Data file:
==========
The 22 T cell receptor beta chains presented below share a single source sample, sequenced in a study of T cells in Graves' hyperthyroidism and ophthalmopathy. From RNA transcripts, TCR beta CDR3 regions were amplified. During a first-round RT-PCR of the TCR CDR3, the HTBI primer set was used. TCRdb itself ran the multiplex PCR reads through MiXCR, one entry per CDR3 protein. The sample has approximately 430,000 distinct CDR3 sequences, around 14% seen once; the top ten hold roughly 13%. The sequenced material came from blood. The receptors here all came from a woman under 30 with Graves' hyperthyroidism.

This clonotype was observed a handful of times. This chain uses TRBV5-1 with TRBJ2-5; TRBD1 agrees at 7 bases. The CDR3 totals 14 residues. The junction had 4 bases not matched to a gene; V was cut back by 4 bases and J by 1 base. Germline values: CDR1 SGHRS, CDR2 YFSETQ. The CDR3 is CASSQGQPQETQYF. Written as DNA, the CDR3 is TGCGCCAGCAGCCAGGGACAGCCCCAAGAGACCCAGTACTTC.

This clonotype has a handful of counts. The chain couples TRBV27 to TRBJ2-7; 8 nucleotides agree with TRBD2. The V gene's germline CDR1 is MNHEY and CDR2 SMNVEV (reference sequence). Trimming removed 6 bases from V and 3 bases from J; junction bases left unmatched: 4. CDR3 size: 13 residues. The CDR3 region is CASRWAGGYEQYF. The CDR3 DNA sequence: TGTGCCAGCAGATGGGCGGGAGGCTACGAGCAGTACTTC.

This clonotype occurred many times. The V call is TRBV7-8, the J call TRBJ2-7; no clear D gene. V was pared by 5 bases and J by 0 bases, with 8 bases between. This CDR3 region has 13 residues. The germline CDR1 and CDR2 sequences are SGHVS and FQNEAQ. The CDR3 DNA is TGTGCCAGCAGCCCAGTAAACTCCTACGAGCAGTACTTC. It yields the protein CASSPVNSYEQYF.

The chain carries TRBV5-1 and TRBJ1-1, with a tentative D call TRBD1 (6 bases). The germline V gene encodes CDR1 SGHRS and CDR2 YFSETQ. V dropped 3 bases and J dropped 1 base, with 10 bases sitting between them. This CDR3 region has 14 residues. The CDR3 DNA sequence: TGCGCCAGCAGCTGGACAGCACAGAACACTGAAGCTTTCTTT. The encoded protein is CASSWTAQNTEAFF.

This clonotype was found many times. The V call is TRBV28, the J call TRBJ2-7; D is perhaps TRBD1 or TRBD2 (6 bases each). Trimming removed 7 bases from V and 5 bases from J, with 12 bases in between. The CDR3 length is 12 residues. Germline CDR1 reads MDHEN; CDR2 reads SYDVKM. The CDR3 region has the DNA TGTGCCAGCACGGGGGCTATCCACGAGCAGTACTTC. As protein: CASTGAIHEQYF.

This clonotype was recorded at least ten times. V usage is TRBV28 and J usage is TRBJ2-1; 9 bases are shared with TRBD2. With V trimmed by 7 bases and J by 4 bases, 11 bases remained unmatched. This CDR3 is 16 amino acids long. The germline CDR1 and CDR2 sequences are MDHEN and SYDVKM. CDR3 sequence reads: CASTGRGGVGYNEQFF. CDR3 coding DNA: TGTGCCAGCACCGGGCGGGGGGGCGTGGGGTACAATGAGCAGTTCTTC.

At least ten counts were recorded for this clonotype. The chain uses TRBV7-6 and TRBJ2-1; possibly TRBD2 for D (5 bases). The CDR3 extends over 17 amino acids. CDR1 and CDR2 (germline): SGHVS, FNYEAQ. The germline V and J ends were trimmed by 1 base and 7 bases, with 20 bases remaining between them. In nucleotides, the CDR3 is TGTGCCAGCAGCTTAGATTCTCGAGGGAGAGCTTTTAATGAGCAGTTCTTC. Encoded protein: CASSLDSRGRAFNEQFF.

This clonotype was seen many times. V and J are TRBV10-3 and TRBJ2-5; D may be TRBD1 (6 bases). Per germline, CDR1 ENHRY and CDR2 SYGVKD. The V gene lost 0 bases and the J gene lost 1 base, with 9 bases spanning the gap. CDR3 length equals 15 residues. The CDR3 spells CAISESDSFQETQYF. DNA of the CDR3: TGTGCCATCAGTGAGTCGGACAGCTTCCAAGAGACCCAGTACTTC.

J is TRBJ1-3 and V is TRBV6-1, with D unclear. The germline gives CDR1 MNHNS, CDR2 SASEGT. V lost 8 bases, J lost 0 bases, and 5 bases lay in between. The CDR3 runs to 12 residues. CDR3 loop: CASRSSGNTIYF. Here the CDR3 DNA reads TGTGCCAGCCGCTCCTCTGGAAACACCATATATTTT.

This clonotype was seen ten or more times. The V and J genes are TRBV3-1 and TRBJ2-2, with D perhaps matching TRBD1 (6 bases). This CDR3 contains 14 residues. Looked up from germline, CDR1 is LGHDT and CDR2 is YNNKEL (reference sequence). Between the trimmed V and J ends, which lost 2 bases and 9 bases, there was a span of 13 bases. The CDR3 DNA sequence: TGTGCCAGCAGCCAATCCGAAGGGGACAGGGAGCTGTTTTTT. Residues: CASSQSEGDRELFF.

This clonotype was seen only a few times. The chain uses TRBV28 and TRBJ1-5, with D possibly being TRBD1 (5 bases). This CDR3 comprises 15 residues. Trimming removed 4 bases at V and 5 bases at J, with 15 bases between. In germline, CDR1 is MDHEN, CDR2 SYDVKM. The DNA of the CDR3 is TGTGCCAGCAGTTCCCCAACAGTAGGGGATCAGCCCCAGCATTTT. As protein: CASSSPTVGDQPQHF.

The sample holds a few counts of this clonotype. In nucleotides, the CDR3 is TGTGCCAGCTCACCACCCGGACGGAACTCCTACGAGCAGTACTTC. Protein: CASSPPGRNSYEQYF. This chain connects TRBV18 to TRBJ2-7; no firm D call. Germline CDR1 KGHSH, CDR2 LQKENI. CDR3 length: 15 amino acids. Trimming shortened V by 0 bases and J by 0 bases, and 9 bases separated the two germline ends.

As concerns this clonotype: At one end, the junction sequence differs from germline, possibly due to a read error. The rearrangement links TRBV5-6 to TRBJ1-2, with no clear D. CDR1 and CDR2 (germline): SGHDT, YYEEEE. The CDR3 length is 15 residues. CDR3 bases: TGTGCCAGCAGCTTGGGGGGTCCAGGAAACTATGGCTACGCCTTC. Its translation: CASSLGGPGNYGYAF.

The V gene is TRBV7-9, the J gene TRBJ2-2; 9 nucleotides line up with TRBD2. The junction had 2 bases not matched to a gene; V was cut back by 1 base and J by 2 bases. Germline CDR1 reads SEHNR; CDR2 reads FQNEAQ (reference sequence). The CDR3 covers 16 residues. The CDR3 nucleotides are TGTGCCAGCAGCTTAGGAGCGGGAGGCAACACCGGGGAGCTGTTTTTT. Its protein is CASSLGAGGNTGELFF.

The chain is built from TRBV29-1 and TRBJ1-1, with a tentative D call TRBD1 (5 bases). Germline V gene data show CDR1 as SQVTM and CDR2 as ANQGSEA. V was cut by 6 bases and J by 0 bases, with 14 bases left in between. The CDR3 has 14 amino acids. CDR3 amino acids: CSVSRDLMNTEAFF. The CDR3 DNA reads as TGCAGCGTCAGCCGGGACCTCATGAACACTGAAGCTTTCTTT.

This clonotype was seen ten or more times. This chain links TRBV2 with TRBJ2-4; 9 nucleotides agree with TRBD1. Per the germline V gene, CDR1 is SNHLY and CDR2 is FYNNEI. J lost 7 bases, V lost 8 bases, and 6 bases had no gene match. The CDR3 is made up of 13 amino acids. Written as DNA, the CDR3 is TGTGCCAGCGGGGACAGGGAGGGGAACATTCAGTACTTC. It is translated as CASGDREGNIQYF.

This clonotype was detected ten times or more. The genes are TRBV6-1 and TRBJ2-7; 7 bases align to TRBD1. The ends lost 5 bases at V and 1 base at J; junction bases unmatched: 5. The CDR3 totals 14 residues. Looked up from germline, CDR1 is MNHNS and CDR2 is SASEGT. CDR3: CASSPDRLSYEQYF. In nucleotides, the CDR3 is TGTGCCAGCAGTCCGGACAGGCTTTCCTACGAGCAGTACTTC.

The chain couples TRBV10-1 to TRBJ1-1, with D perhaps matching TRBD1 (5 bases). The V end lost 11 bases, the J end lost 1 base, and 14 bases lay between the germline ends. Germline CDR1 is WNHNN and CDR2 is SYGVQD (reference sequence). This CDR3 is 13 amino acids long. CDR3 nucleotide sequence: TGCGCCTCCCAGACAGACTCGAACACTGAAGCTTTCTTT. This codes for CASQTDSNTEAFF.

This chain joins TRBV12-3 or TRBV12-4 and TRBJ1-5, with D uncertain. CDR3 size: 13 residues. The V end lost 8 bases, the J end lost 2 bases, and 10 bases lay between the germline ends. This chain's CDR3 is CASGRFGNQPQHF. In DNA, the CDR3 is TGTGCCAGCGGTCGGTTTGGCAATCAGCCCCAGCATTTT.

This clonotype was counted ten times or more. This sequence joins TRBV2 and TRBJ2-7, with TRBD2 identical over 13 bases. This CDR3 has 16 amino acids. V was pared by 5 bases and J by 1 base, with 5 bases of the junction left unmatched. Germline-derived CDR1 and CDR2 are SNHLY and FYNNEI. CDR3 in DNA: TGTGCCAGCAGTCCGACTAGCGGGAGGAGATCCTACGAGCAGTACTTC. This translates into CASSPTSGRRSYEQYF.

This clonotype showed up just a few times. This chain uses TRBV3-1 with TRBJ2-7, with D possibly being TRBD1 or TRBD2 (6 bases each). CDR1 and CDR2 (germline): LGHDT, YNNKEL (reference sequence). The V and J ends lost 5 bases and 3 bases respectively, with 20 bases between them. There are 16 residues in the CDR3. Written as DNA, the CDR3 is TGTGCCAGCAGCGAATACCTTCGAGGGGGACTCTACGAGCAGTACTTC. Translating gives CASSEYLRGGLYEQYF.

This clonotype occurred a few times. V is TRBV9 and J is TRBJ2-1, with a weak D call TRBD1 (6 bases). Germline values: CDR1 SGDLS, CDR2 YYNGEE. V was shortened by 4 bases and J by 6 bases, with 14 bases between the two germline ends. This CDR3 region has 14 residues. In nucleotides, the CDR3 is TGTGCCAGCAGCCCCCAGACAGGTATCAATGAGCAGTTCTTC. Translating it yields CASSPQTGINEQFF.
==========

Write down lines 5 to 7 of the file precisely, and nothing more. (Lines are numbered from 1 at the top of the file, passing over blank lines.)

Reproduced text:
The chain carries TRBV5-1 and TRBJ1-1, with a tentative D call TRBD1 (6 bases). The germline V gene encodes CDR1 SGHRS and CDR2 YFSETQ. V dropped 3 bases and J dropped 1 base, with 10 bases sitting between them. This CDR3 region has 14 residues. The CDR3 DNA sequence: TGCGCCAGCAGCTGGACAGCACAGAACACTGAAGCTTTCTTT. The encoded protein is CASSWTAQNTEAFF.

This clonotype was found many times. The V call is TRBV28, the J call TRBJ2-7; D is perhaps TRBD1 or TRBD2 (6 bases each). Trimming removed 7 bases from V and 5 bases from J, with 12 bases in between. The CDR3 length is 12 residues. Germline CDR1 reads MDHEN; CDR2 reads SYDVKM. The CDR3 region has the DNA TGTGCCAGCACGGGGGCTATCCACGAGCAGTACTTC. As protein: CASTGAIHEQYF.

This clonotype was recorded at least ten times. V usage is TRBV28 and J usage is TRBJ2-1; 9 bases are shared with TRBD2. With V trimmed by 7 bases and J by 4 bases, 11 bases remained unmatched. This CDR3 is 16 amino acids long. The germline CDR1 and CDR2 sequences are MDHEN and SYDVKM. CDR3 sequence reads: CASTGRGGVGYNEQFF. CDR3 coding DNA: TGTGCCAGCACCGGGCGGGGGGGCGTGGGGTACAATGAGCAGTTCTTC.